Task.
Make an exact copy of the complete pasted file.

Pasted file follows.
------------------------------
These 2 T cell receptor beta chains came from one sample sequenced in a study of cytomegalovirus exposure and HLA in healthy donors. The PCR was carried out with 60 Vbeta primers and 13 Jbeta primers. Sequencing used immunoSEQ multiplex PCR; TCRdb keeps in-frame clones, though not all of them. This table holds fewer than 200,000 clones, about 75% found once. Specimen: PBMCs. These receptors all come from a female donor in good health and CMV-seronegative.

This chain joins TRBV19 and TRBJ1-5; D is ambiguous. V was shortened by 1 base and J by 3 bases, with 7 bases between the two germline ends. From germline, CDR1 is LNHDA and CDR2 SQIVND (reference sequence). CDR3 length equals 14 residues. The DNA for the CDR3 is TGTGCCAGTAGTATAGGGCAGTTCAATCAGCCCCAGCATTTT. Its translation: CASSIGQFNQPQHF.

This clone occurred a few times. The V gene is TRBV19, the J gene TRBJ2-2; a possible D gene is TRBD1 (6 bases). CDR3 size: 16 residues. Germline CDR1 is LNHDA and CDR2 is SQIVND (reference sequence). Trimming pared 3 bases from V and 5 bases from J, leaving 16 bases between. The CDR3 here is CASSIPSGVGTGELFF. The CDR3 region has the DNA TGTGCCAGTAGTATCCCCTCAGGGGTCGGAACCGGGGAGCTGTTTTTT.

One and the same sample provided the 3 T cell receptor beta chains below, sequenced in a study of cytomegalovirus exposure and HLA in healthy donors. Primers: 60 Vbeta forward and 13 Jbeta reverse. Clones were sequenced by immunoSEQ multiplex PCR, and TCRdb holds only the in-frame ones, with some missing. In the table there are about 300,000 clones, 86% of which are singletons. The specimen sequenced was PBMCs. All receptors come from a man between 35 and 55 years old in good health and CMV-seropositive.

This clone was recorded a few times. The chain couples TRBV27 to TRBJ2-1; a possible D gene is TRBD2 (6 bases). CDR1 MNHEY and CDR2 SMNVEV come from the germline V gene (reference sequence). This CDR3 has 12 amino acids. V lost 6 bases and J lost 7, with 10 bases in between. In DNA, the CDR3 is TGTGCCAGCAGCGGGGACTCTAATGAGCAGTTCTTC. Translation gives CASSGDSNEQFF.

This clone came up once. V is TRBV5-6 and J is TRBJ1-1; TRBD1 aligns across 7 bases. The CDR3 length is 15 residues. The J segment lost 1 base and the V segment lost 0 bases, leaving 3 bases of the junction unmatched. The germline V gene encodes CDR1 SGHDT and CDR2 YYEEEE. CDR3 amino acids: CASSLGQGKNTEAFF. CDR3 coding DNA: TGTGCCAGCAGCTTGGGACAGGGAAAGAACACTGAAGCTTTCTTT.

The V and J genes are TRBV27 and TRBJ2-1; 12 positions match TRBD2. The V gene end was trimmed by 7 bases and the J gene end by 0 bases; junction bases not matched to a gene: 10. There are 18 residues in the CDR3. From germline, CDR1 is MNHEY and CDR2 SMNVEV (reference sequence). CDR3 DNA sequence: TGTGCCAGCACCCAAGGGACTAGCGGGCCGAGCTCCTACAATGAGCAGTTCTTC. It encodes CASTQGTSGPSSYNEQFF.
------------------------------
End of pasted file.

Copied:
These 2 T cell receptor beta chains came from one sample sequenced in a study of cytomegalovirus exposure and HLA in healthy donors. The PCR was carried out with 60 Vbeta primers and 13 Jbeta primers. Sequencing used immunoSEQ multiplex PCR; TCRdb keeps in-frame clones, though not all of them. This table holds fewer than 200,000 clones, about 75% found once. Specimen: PBMCs. These receptors all come from a female donor in good health and CMV-seronegative.

This chain joins TRBV19 and TRBJ1-5; D is ambiguous. V was shortened by 1 base and J by 3 bases, with 7 bases between the two germline ends. From germline, CDR1 is LNHDA and CDR2 SQIVND (reference sequence). CDR3 length equals 14 residues. The DNA for the CDR3 is TGTGCCAGTAGTATAGGGCAGTTCAATCAGCCCCAGCATTTT. Its translation: CASSIGQFNQPQHF.

This clone occurred a few times. The V gene is TRBV19, the J gene TRBJ2-2; a possible D gene is TRBD1 (6 bases). CDR3 size: 16 residues. Germline CDR1 is LNHDA and CDR2 is SQIVND (reference sequence). Trimming pared 3 bases from V and 5 bases from J, leaving 16 bases between. The CDR3 here is CASSIPSGVGTGELFF. The CDR3 region has the DNA TGTGCCAGTAGTATCCCCTCAGGGGTCGGAACCGGGGAGCTGTTTTTT.

One and the same sample provided the 3 T cell receptor beta chains below, sequenced in a study of cytomegalovirus exposure and HLA in healthy donors. Primers: 60 Vbeta forward and 13 Jbeta reverse. Clones were sequenced by immunoSEQ multiplex PCR, and TCRdb holds only the in-frame ones, with some missing. In the table there are about 300,000 clones, 86% of which are singletons. The specimen sequenced was PBMCs. All receptors come from a man between 35 and 55 years old in good health and CMV-seropositive.

This clone was recorded a few times. The chain couples TRBV27 to TRBJ2-1; a possible D gene is TRBD2 (6 bases). CDR1 MNHEY and CDR2 SMNVEV come from the germline V gene (reference sequence). This CDR3 has 12 amino acids. V lost 6 bases and J lost 7, with 10 bases in between. In DNA, the CDR3 is TGTGCCAGCAGCGGGGACTCTAATGAGCAGTTCTTC. Translation gives CASSGDSNEQFF.

This clone came up once. V is TRBV5-6 and J is TRBJ1-1; TRBD1 aligns across 7 bases. The CDR3 length is 15 residues. The J segment lost 1 base and the V segment lost 0 bases, leaving 3 bases of the junction unmatched. The germline V gene encodes CDR1 SGHDT and CDR2 YYEEEE. CDR3 amino acids: CASSLGQGKNTEAFF. CDR3 coding DNA: TGTGCCAGCAGCTTGGGACAGGGAAAGAACACTGAAGCTTTCTTT.

The V and J genes are TRBV27 and TRBJ2-1; 12 positions match TRBD2. The V gene end was trimmed by 7 bases and the J gene end by 0 bases; junction bases not matched to a gene: 10. There are 18 residues in the CDR3. From germline, CDR1 is MNHEY and CDR2 SMNVEV (reference sequence). CDR3 DNA sequence: TGTGCCAGCACCCAAGGGACTAGCGGGCCGAGCTCCTACAATGAGCAGTTCTTC. It encodes CASTQGTSGPSSYNEQFF.